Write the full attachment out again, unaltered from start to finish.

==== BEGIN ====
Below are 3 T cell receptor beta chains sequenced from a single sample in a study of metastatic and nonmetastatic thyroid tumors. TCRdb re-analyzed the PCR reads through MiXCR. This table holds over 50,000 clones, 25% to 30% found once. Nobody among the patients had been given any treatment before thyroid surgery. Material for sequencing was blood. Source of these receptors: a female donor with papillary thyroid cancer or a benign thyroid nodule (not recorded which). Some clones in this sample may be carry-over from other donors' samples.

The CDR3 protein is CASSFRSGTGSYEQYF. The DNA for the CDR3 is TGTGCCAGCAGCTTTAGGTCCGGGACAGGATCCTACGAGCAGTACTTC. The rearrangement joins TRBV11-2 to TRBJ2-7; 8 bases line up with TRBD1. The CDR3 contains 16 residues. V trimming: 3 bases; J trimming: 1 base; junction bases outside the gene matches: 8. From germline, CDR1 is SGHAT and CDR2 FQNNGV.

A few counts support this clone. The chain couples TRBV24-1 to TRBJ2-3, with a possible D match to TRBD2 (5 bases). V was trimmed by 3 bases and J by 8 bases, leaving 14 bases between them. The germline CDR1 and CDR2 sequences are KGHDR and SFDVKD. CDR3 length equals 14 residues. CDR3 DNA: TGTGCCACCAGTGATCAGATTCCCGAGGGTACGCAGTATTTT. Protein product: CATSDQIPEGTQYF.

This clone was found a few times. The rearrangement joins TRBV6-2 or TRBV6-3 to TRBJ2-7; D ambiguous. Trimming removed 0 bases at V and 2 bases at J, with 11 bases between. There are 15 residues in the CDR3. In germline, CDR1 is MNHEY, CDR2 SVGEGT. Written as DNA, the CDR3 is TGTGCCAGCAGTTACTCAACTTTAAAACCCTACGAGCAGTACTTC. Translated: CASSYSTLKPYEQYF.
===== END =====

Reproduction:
Below are 3 T cell receptor beta chains sequenced from a single sample in a study of metastatic and nonmetastatic thyroid tumors. TCRdb re-analyzed the PCR reads through MiXCR. This table holds over 50,000 clones, 25% to 30% found once. Nobody among the patients had been given any treatment before thyroid surgery. Material for sequencing was blood. Source of these receptors: a female donor with papillary thyroid cancer or a benign thyroid nodule (not recorded which). Some clones in this sample may be carry-over from other donors' samples.

The CDR3 protein is CASSFRSGTGSYEQYF. The DNA for the CDR3 is TGTGCCAGCAGCTTTAGGTCCGGGACAGGATCCTACGAGCAGTACTTC. The rearrangement joins TRBV11-2 to TRBJ2-7; 8 bases line up with TRBD1. The CDR3 contains 16 residues. V trimming: 3 bases; J trimming: 1 base; junction bases outside the gene matches: 8. From germline, CDR1 is SGHAT and CDR2 FQNNGV.

A few counts support this clone. The chain couples TRBV24-1 to TRBJ2-3, with a possible D match to TRBD2 (5 bases). V was trimmed by 3 bases and J by 8 bases, leaving 14 bases between them. The germline CDR1 and CDR2 sequences are KGHDR and SFDVKD. CDR3 length equals 14 residues. CDR3 DNA: TGTGCCACCAGTGATCAGATTCCCGAGGGTACGCAGTATTTT. Protein product: CATSDQIPEGTQYF.

This clone was found a few times. The rearrangement joins TRBV6-2 or TRBV6-3 to TRBJ2-7; D ambiguous. Trimming removed 0 bases at V and 2 bases at J, with 11 bases between. There are 15 residues in the CDR3. In germline, CDR1 is MNHEY, CDR2 SVGEGT. Written as DNA, the CDR3 is TGTGCCAGCAGTTACTCAACTTTAAAACCCTACGAGCAGTACTTC. Translated: CASSYSTLKPYEQYF.